|Year||Total notifications||Total investigations||Total substantiations||Children on orders||Children in OOHC|
Notes: For detailed explanatory notes, please refer to AIHW, 2017a.
At a state level, compared to 2014-15 notifications, all jurisdictions have increased except South Australia and Tasmania, which showed decreases of 2.8% and 15.5% respectively. The proportional increase for other jurisdictions ranged from 1.0% in Queensland to 39.7% in the Australian Capital Territory. While these numbers may reflect an actual change in the magnitude of child maltreatment in Australia, it is also possible that the numbers of notifications may reflect changes in legislation, public awareness and/or child protection process enquiries.
How many reports are investigated and substantiated by child protection services in Australia each year?
In 2015-16, of the total number of notifications (355,935), 164,987 cases (involving 115,024 children) of child abuse were investigated or were in the process of being investigated. Of these investigations, 133,329 (96%) were finalised by 31 August 20163 and 60,989 cases were substantiated (AIHW, 2017).
The total number of substantiations of notifications received across Australia increased by 8.1% between 2014-15 and 2015-16. In recent years, while the total number of substantiations has increased each year, the rate of increase has fallen slightly compared to 2011-12 and 2012-13, where substantiations increased on previous years by 19.7% and 10.8% respectively (see Table 2), although the rate of increase was higher between 2014-15 and 2015-16 than in the previous year. The 60,989 substantiations recorded nationally involved 45,714 children, which was a 7.7% increase from the 42,457 children found to be harmed or at risk of harm from abuse and/or neglect in 2014-15 (AIHW, 2016). Across the jurisdictions, New South Wales, Victoria, Western Australia, Tasmania, the Australian Capital Territory and the Northern Territory had increased substantiations from 2014-15. In contrast, Queensland and South Australia saw substantiations drop by 13.1% and 14.7% respectively.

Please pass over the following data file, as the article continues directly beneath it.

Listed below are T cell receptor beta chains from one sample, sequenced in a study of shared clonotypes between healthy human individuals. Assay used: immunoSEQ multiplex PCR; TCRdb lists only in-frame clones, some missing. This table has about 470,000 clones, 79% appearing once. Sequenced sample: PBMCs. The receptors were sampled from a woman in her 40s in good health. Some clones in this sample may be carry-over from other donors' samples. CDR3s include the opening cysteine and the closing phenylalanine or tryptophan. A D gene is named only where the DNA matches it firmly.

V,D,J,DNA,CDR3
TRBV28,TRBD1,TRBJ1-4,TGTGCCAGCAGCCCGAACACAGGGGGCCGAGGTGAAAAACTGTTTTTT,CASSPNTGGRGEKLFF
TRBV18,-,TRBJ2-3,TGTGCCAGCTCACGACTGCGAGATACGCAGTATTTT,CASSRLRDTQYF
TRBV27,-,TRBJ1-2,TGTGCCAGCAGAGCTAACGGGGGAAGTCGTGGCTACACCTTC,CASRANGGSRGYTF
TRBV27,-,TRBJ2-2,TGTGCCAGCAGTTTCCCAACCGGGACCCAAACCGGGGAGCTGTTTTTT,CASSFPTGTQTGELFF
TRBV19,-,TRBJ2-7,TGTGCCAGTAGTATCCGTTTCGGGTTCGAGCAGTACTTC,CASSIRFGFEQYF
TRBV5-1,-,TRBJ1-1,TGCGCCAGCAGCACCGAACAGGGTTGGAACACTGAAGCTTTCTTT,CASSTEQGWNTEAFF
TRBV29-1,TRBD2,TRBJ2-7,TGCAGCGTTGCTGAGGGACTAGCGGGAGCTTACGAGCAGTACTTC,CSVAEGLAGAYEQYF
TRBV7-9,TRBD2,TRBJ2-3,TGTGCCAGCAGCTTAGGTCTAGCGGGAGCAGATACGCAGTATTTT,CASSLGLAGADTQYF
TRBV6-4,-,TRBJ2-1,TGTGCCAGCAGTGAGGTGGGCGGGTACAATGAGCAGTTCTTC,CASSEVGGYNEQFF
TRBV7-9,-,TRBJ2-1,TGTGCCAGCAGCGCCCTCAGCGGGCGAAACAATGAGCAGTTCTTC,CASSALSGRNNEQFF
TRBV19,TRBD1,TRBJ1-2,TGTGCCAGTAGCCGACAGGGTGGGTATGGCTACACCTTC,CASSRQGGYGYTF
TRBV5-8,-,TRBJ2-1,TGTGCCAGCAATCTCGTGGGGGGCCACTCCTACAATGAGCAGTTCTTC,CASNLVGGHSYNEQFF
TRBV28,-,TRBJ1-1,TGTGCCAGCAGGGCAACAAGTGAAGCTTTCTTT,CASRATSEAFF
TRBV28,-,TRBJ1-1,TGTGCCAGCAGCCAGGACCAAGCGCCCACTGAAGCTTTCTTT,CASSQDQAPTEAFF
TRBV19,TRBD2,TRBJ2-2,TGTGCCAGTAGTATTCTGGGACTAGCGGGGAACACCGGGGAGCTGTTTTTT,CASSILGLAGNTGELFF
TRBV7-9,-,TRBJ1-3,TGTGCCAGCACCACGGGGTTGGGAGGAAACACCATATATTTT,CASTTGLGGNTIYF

|Notes: There are differences in definitions and process around notification, which means figures are not comparable across jurisdictions. (a) In WA, notifications where the primary concern at notification was emotional/psychological, physical, sexual abuse or neglect are counted as notifications in this table. The definition of emotional abuse in WA has been broadened to include children witnessing family and domestic violence from 2015-16. (b) Notifications in Tas. have decreased due to changes in the way notifications have been defined.
Source: AIHW (2017b, Table 3.1)
What are the most common types of substantiated reports of harm from child maltreatment?